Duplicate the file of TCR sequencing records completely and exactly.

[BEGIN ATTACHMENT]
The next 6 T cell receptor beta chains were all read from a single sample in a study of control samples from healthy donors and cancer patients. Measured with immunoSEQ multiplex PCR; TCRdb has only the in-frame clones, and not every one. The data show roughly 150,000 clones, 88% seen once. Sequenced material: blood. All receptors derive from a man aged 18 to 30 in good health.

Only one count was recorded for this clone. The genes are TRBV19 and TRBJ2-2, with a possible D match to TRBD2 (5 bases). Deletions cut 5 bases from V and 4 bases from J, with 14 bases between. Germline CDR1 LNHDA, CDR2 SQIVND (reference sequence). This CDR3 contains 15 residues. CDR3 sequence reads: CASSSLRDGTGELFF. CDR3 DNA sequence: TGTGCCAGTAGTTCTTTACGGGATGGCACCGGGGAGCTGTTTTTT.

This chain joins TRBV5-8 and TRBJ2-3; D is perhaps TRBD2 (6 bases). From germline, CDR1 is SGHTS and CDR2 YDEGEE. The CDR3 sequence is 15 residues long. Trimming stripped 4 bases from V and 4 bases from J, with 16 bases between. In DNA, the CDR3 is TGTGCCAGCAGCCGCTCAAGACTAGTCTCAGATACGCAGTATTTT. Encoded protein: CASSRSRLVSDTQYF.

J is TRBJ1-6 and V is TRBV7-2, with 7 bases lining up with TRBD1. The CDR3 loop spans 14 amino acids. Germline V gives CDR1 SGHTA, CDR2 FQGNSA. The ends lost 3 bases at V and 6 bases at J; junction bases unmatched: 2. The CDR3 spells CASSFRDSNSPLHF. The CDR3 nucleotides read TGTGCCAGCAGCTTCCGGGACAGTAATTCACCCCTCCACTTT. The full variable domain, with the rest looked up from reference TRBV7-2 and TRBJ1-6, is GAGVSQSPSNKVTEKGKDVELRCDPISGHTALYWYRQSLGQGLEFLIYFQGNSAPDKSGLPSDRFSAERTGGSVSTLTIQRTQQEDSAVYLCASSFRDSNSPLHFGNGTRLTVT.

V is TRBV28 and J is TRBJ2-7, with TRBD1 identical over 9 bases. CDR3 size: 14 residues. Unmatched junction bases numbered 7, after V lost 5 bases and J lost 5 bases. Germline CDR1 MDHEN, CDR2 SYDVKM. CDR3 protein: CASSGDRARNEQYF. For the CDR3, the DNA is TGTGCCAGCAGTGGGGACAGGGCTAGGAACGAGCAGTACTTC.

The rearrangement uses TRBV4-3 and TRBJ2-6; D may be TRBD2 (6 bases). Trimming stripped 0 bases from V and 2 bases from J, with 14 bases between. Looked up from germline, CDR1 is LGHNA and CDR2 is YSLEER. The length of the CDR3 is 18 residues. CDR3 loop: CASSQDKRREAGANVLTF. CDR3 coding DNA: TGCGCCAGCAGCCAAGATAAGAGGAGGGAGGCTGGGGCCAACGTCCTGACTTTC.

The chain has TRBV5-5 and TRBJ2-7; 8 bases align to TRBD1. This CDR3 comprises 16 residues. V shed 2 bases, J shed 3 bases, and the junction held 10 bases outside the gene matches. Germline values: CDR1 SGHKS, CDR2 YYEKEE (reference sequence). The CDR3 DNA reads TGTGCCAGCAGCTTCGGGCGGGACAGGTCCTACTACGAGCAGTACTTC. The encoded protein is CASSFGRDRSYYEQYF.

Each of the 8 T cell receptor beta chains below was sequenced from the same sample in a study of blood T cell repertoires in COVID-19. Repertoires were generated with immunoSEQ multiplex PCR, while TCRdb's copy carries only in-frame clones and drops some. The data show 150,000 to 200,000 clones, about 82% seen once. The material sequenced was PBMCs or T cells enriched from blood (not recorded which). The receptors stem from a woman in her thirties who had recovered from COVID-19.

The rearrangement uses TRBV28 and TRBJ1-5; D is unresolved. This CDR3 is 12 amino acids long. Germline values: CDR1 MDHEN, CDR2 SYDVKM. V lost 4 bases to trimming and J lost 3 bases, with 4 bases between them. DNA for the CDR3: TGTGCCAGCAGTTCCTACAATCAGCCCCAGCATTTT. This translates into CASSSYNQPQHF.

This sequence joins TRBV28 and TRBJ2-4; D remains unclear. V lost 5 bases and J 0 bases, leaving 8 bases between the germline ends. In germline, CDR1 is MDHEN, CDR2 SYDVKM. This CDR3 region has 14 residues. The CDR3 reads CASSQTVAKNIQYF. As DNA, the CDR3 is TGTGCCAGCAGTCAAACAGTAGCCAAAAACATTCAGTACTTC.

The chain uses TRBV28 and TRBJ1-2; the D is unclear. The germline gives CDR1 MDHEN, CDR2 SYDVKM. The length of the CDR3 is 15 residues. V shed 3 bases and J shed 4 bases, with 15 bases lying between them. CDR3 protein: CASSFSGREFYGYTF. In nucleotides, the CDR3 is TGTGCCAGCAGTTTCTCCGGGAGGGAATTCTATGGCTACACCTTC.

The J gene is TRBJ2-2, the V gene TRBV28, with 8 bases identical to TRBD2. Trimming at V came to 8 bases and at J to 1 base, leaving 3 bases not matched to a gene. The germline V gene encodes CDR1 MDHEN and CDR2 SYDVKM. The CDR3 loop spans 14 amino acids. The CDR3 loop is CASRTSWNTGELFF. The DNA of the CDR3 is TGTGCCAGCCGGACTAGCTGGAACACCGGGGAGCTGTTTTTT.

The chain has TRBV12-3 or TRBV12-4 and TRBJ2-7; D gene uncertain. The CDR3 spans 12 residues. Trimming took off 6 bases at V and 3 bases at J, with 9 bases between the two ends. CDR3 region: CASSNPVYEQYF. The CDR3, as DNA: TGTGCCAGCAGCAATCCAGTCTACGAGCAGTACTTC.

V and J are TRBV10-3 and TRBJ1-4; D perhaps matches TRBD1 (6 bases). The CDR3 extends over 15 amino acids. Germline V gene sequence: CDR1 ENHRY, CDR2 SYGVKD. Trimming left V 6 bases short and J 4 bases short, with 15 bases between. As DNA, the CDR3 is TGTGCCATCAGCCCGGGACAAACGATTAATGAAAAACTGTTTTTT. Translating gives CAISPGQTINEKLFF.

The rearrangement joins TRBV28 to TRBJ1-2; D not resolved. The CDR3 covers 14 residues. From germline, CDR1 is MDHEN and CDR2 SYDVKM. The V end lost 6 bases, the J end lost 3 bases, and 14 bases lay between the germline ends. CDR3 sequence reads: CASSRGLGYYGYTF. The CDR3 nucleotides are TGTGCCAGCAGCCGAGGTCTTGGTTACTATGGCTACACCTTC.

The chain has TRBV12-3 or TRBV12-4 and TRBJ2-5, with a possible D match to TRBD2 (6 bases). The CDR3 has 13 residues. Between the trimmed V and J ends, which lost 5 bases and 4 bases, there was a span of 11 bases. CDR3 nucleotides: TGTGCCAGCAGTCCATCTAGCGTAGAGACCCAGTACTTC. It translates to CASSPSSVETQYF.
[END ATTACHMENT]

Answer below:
The next 6 T cell receptor beta chains were all read from a single sample in a study of control samples from healthy donors and cancer patients. Measured with immunoSEQ multiplex PCR; TCRdb has only the in-frame clones, and not every one. The data show roughly 150,000 clones, 88% seen once. Sequenced material: blood. All receptors derive from a man aged 18 to 30 in good health.

Only one count was recorded for this clone. The genes are TRBV19 and TRBJ2-2, with a possible D match to TRBD2 (5 bases). Deletions cut 5 bases from V and 4 bases from J, with 14 bases between. Germline CDR1 LNHDA, CDR2 SQIVND (reference sequence). This CDR3 contains 15 residues. CDR3 sequence reads: CASSSLRDGTGELFF. CDR3 DNA sequence: TGTGCCAGTAGTTCTTTACGGGATGGCACCGGGGAGCTGTTTTTT.

This chain joins TRBV5-8 and TRBJ2-3; D is perhaps TRBD2 (6 bases). From germline, CDR1 is SGHTS and CDR2 YDEGEE. The CDR3 sequence is 15 residues long. Trimming stripped 4 bases from V and 4 bases from J, with 16 bases between. In DNA, the CDR3 is TGTGCCAGCAGCCGCTCAAGACTAGTCTCAGATACGCAGTATTTT. Encoded protein: CASSRSRLVSDTQYF.

J is TRBJ1-6 and V is TRBV7-2, with 7 bases lining up with TRBD1. The CDR3 loop spans 14 amino acids. Germline V gives CDR1 SGHTA, CDR2 FQGNSA. The ends lost 3 bases at V and 6 bases at J; junction bases unmatched: 2. The CDR3 spells CASSFRDSNSPLHF. The CDR3 nucleotides read TGTGCCAGCAGCTTCCGGGACAGTAATTCACCCCTCCACTTT. The full variable domain, with the rest looked up from reference TRBV7-2 and TRBJ1-6, is GAGVSQSPSNKVTEKGKDVELRCDPISGHTALYWYRQSLGQGLEFLIYFQGNSAPDKSGLPSDRFSAERTGGSVSTLTIQRTQQEDSAVYLCASSFRDSNSPLHFGNGTRLTVT.

V is TRBV28 and J is TRBJ2-7, with TRBD1 identical over 9 bases. CDR3 size: 14 residues. Unmatched junction bases numbered 7, after V lost 5 bases and J lost 5 bases. Germline CDR1 MDHEN, CDR2 SYDVKM. CDR3 protein: CASSGDRARNEQYF. For the CDR3, the DNA is TGTGCCAGCAGTGGGGACAGGGCTAGGAACGAGCAGTACTTC.

The rearrangement uses TRBV4-3 and TRBJ2-6; D may be TRBD2 (6 bases). Trimming stripped 0 bases from V and 2 bases from J, with 14 bases between. Looked up from germline, CDR1 is LGHNA and CDR2 is YSLEER. The length of the CDR3 is 18 residues. CDR3 loop: CASSQDKRREAGANVLTF. CDR3 coding DNA: TGCGCCAGCAGCCAAGATAAGAGGAGGGAGGCTGGGGCCAACGTCCTGACTTTC.

The chain has TRBV5-5 and TRBJ2-7; 8 bases align to TRBD1. This CDR3 comprises 16 residues. V shed 2 bases, J shed 3 bases, and the junction held 10 bases outside the gene matches. Germline values: CDR1 SGHKS, CDR2 YYEKEE (reference sequence). The CDR3 DNA reads TGTGCCAGCAGCTTCGGGCGGGACAGGTCCTACTACGAGCAGTACTTC. The encoded protein is CASSFGRDRSYYEQYF.

Each of the 8 T cell receptor beta chains below was sequenced from the same sample in a study of blood T cell repertoires in COVID-19. Repertoires were generated with immunoSEQ multiplex PCR, while TCRdb's copy carries only in-frame clones and drops some. The data show 150,000 to 200,000 clones, about 82% seen once. The material sequenced was PBMCs or T cells enriched from blood (not recorded which). The receptors stem from a woman in her thirties who had recovered from COVID-19.

The rearrangement uses TRBV28 and TRBJ1-5; D is unresolved. This CDR3 is 12 amino acids long. Germline values: CDR1 MDHEN, CDR2 SYDVKM. V lost 4 bases to trimming and J lost 3 bases, with 4 bases between them. DNA for the CDR3: TGTGCCAGCAGTTCCTACAATCAGCCCCAGCATTTT. This translates into CASSSYNQPQHF.

This sequence joins TRBV28 and TRBJ2-4; D remains unclear. V lost 5 bases and J 0 bases, leaving 8 bases between the germline ends. In germline, CDR1 is MDHEN, CDR2 SYDVKM. This CDR3 region has 14 residues. The CDR3 reads CASSQTVAKNIQYF. As DNA, the CDR3 is TGTGCCAGCAGTCAAACAGTAGCCAAAAACATTCAGTACTTC.

The chain uses TRBV28 and TRBJ1-2; the D is unclear. The germline gives CDR1 MDHEN, CDR2 SYDVKM. The length of the CDR3 is 15 residues. V shed 3 bases and J shed 4 bases, with 15 bases lying between them. CDR3 protein: CASSFSGREFYGYTF. In nucleotides, the CDR3 is TGTGCCAGCAGTTTCTCCGGGAGGGAATTCTATGGCTACACCTTC.

The J gene is TRBJ2-2, the V gene TRBV28, with 8 bases identical to TRBD2. Trimming at V came to 8 bases and at J to 1 base, leaving 3 bases not matched to a gene. The germline V gene encodes CDR1 MDHEN and CDR2 SYDVKM. The CDR3 loop spans 14 amino acids. The CDR3 loop is CASRTSWNTGELFF. The DNA of the CDR3 is TGTGCCAGCCGGACTAGCTGGAACACCGGGGAGCTGTTTTTT.

The chain has TRBV12-3 or TRBV12-4 and TRBJ2-7; D gene uncertain. The CDR3 spans 12 residues. Trimming took off 6 bases at V and 3 bases at J, with 9 bases between the two ends. CDR3 region: CASSNPVYEQYF. The CDR3, as DNA: TGTGCCAGCAGCAATCCAGTCTACGAGCAGTACTTC.

V and J are TRBV10-3 and TRBJ1-4; D perhaps matches TRBD1 (6 bases). The CDR3 extends over 15 amino acids. Germline V gene sequence: CDR1 ENHRY, CDR2 SYGVKD. Trimming left V 6 bases short and J 4 bases short, with 15 bases between. As DNA, the CDR3 is TGTGCCATCAGCCCGGGACAAACGATTAATGAAAAACTGTTTTTT. Translating gives CAISPGQTINEKLFF.

The rearrangement joins TRBV28 to TRBJ1-2; D not resolved. The CDR3 covers 14 residues. From germline, CDR1 is MDHEN and CDR2 SYDVKM. The V end lost 6 bases, the J end lost 3 bases, and 14 bases lay between the germline ends. CDR3 sequence reads: CASSRGLGYYGYTF. The CDR3 nucleotides are TGTGCCAGCAGCCGAGGTCTTGGTTACTATGGCTACACCTTC.

The chain has TRBV12-3 or TRBV12-4 and TRBJ2-5, with a possible D match to TRBD2 (6 bases). The CDR3 has 13 residues. Between the trimmed V and J ends, which lost 5 bases and 4 bases, there was a span of 11 bases. CDR3 nucleotides: TGTGCCAGCAGTCCATCTAGCGTAGAGACCCAGTACTTC. It translates to CASSPSSVETQYF.